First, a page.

The three dimensions and family dynamics – Dr. Paul E. Dennison


Family dynamics means loving each other unconditionally in a way that’s almost indescribable. Unconditional love has its own set of rules. It’s actually the most vulnerable kind of love you can have for someone. Because when things go wrong, when there’s a fight, it wrecks you in a way that’s worse than any break-up. It cuts you off at the knees. If or when it gets resolved, you feel like your life is full again and you can go forward in safety.

In this world of turmoil and uncertainty, it is more important than ever to make our families the center of our lives and the top of our priorities. It is usual that parents will raise their children the way they were raised, perpetuating familiar practices over generations. Habits and behaviors persist if there is no intervention. If we really want to do better, we must make a shift in our understanding and how we live our lives. Children learn what they LIVE. Educational Kinesiology, the study of how movement grows the brain can help us to understand family dynamics, how children learn and how parents and children can interact for the benefit of all.

There are three dimension of movement in the brain/body connection, up and down for organization, play and centering; left to right for communication and information processing; and back to front for sensory awareness, comprehension and focus. The child is developing these dimensions until adulthood. They need family support and interaction to guide them as they grow.

Children are naturally organized to move and play in the up-down centering dimension. The child before age 6-7 will be curious, inventive, one with his environment and senses, teaching himself as he makes life a game. Parents can learn how to play from their children by getting down on the floor with them. Families that play together, stay together. Move and play with young children in the concrete, physical world of reality. Limit screen time and electronic devices at this time. When stress goes up, centering goes out and is lost. Playtime with children, including Brain Gym Simple Activities restores balance to this dimension.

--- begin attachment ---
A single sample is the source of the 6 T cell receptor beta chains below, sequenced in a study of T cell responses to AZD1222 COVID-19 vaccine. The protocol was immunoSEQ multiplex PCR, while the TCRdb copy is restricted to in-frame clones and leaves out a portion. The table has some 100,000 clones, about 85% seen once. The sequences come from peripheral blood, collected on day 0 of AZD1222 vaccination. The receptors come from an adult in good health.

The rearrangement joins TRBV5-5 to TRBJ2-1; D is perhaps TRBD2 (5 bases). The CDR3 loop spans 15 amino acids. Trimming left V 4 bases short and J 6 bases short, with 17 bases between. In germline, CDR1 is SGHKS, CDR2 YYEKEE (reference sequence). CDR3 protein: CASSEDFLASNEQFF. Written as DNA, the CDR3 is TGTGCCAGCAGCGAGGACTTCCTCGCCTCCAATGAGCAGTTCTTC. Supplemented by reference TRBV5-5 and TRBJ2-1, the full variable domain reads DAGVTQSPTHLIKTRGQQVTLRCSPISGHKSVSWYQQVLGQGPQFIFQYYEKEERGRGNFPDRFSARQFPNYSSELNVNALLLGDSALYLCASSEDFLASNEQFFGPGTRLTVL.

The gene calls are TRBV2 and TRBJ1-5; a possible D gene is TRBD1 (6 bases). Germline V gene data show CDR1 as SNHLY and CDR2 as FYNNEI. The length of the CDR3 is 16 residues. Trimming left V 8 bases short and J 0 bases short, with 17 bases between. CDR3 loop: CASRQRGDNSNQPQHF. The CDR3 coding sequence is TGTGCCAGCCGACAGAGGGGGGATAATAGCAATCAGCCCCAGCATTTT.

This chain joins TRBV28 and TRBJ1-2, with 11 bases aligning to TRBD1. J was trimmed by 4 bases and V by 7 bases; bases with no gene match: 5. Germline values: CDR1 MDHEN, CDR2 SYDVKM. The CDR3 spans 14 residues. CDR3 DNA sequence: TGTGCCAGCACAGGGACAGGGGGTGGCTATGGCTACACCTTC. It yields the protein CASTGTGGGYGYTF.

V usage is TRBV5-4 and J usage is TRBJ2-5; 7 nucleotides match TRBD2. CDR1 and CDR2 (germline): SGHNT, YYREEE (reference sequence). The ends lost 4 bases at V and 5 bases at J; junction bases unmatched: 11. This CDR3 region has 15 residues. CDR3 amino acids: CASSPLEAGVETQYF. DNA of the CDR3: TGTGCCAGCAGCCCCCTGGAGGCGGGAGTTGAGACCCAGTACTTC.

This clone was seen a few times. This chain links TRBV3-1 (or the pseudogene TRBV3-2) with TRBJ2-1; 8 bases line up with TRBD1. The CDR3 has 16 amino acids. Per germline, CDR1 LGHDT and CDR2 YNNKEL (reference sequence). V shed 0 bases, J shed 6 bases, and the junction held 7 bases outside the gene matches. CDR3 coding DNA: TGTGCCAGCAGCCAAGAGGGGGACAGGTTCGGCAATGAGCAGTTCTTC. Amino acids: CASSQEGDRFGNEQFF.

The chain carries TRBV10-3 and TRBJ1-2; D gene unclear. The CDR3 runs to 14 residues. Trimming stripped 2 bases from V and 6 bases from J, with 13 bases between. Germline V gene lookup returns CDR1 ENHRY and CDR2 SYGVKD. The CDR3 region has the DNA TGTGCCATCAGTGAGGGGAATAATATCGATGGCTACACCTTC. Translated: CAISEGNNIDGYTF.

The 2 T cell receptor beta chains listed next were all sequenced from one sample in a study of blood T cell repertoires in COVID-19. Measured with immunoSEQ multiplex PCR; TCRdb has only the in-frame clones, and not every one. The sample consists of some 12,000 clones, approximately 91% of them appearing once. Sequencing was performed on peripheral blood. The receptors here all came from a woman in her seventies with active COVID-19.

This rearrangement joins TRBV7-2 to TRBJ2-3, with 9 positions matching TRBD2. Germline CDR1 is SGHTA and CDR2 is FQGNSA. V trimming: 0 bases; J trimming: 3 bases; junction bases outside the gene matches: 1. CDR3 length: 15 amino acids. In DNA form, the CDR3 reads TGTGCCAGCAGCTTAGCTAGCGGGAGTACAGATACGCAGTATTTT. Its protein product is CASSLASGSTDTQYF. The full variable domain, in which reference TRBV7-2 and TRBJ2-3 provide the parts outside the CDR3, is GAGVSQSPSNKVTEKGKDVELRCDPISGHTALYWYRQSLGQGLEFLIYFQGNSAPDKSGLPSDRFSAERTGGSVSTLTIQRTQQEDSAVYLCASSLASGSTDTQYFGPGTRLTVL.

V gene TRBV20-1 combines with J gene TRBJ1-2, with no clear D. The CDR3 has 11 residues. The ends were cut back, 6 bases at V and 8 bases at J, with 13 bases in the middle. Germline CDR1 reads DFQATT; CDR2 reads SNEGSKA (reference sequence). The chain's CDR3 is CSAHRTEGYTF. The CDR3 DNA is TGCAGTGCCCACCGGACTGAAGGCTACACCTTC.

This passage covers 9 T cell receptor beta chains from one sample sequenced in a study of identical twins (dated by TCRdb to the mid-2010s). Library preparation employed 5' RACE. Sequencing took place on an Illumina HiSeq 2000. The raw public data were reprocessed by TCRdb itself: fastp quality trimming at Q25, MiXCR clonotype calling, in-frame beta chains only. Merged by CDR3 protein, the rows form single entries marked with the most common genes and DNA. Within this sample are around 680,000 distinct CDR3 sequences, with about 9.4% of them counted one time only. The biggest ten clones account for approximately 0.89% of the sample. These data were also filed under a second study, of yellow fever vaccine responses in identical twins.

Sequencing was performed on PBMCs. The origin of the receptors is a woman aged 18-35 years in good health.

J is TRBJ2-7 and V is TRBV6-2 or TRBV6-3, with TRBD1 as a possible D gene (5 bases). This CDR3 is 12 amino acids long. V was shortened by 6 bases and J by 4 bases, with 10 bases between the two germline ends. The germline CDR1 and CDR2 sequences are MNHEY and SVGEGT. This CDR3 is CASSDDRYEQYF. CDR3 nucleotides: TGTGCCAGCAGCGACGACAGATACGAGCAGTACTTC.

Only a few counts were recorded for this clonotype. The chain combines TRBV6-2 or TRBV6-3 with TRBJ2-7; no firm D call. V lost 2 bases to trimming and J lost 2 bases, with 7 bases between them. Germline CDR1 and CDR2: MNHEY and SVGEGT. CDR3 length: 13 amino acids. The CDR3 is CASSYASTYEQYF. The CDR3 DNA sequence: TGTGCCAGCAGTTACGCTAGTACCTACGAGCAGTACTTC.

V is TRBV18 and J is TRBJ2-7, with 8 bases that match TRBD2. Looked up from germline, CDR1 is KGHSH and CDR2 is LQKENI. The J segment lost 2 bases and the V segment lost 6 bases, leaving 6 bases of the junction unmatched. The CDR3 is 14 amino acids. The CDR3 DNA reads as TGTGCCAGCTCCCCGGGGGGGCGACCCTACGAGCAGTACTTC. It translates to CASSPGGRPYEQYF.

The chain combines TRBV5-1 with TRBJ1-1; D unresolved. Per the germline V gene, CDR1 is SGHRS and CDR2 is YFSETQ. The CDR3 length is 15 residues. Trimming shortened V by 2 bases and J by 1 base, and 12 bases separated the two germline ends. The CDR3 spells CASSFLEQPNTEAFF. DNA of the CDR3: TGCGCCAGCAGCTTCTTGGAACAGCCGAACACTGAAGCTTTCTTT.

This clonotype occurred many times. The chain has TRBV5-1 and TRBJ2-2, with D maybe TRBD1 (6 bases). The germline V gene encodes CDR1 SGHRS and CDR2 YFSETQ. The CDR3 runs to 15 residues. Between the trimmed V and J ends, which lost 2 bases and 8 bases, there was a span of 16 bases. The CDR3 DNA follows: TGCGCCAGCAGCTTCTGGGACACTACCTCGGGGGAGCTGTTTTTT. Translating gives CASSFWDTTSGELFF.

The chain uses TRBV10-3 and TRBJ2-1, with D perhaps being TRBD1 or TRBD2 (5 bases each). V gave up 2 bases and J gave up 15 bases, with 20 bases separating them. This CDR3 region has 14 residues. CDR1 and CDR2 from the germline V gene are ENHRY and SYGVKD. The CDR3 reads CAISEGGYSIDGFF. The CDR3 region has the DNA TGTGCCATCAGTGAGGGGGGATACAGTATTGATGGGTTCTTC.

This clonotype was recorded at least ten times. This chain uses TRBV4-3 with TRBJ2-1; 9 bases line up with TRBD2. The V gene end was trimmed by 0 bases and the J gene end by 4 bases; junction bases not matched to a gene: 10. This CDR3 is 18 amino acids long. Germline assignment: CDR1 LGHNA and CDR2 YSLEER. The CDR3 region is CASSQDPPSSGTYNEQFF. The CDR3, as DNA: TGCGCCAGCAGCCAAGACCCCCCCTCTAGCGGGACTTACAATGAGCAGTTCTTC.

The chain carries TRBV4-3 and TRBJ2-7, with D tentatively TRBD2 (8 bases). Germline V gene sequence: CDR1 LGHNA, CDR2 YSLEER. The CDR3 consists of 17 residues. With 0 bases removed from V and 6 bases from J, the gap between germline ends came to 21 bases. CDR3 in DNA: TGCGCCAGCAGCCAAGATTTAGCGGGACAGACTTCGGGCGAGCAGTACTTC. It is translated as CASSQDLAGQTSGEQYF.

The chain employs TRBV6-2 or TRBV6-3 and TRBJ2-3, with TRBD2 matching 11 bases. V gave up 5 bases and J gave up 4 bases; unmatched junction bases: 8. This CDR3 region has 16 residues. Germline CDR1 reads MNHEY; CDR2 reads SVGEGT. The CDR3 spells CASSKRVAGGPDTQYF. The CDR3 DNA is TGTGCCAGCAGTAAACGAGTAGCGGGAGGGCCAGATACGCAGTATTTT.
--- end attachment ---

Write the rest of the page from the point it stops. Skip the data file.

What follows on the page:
Children aged 6-7 to 12-13 are learning how to learn. They learn the physical skills of the communication dimension, moving their eyes left to right and back for reading, writing by moving the pen on the page and listening with both ears. The receptive right hemisphere is open to experience and the left hemisphere expresses the new learning in language, art and symbols. Parents must read, write and listen, tell stories and encourage communicative interactions as a family.

Children during the teen-age years, 13-19 are developing their executive brain (pre-frontal cortex) as they explore the infinite possibilities with their senses. They need role-modeling, structure, rules and limits as they are not always mature enough to make choices in their own best interests.


Dr. Paul E. Dennison:

Paul E. Dennison, Ph.D., is the founder of Brain Gym® and Educational Kinesiology. He is a pioneer in the field of kinesiology, and an authority on applied brain research. In the 1960s Dr. Dennison began the seminal research into reading achievement and its relation to brain development that would form the basis for the Brain Gym® work – the remarkable movement-based learning program that has helped people of all ages turn their learning challenges into successes. Working alongside developmental optometrists, Dennison offered his students a full program in sensory development, including a few simple movements that help with equilibrium and perceptual skills. These movements formed the base to Brain Gym® and Educational Kinesiology, programs, which today is used in over 80 countries and has been translated in more than 40 Languages.